Yet, on the other hand, no one knew what to expect when the Red River Lumber Company established its company town. Again, the agricultural community was a main benefactor. In a sense, the railroad was not needed to ship meats and produce out of the area, but to ship to Westwood, a new town that had to be fed. When the mills of Fruit Growers and Lassen Lumber were established in Susanville, that increased the demand for more local products.
One of the side effects of a new railroad was real estate promotion and/or speculation some might say. When the Fernley & Lassen Railroad was being constructed during 1912-13, it witnessed some new towns along its railroad line in the Honey Lake Valley–Stacy, Litchfield and Leavitt. Of course, exisiting railroad communities such as Flanigan, Amedee and Wendel benefitted from the new railroad. In 1913, a town to be named Review was proposed along the Fernley & Lassen Railroad between Flanigan and Stacy, but it was never developed.
The deluxe 368 page hardcover book is available through your favorite local bookstore. Now, excuse me, since I am spending a portion of the Thanksgiving weekend happily reading Moore’s work which he spent a decade to produce. Thank you Jeff for your hard work in preserving a portion of Northern California’s heritage.
This month marks ten years since the last segment rails of the Fernley & Lassen Railroad, between Susanville and Wendel, were removed. The historic event went largely unnoticed. Yet, it was the railroad that had one of the most significant impacts on Lassen County. It was this particular line that created the communities of Litchfield and Westwood. Of course, it brought about the development of the timber industry. Two years prior to this event, the last lumber mill, Sierra Pacific Industries at Susanville shut down for good.
Viewland is the low summit between Mud Flat and the Honey Lake Valley. From this vantage point, emigrants in the 1850s, who had finally traversed the Nevada desert, obtained their first view of the Honey Lake Valley and the Sierra Nevada Mountains. The Nevada-California-Oregon Railroad established a station there named Murray, but when the line was broad gauged by the Southern Pacific Railroad it became their Viewland. The siding was important for sheep growers who, after shearing, would haul the wool there to be shipped out by rail.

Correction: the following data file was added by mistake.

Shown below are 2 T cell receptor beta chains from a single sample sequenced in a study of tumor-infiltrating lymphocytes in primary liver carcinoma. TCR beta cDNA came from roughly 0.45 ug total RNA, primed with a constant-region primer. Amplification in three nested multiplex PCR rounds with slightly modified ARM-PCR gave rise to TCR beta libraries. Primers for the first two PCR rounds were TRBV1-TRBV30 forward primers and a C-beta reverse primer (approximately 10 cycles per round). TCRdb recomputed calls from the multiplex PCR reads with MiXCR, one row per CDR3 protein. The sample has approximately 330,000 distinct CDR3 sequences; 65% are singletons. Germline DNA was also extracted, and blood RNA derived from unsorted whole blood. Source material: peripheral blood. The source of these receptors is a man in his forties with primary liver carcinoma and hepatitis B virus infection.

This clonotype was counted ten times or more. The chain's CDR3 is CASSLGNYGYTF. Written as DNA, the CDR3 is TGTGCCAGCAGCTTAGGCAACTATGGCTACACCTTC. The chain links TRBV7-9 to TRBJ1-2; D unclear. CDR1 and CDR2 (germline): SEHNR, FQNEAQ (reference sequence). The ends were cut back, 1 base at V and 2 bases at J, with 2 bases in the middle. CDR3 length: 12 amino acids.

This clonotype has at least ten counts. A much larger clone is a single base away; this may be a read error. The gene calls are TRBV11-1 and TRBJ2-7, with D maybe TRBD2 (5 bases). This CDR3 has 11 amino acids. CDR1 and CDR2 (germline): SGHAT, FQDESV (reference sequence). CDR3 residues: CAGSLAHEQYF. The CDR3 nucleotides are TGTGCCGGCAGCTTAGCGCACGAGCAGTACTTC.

Spread the word, and encourage a friend to subscribe.
Known today as Herlong, and was the one-time junction of Nevada-California-Oregon (NCO) and Western Pacific (WP) railroads. In 1915, Stanley G. Rayl arrived on the scene. When Rayl petitioned to establish a post office, he proposed the name Rayl—the NCO opposed it. Charles Moran, President of the NCO, wanted the post office named Hackstaff—in honor of his mother-in-law, Clara Hackstaff Adams. After five months, the Postmaster General decided upon the name of Rayl, instead of Hackstaff. This delighted Robert M. Cook, editor and publisher of the Lassen Weekly Mail, Cook wrote: “ The NCO wanted a monument to an uncle of the wife of Moran, the New York capitalist behind the NCO. Hackstaff was never in Lassen County and no one here knows anything about him.” When Rayl left in 1921, he assigned the postmaster duties to Cyrus Helman. Those two men had a disagreement and fought that battle in court. In the end, the Rayl post office closed. On March 18, 1922, the Hackstaff Post Office was established with Helman as postmaster. It did not last long and the post office closed on December 30, 1922. In 1927, Hackstaff’s meager population was wiped out when the WP moved its section crew to Doyle. The location continued to be known as Hackstaff until the Sierra Army Ordinance Depot was established in 1942.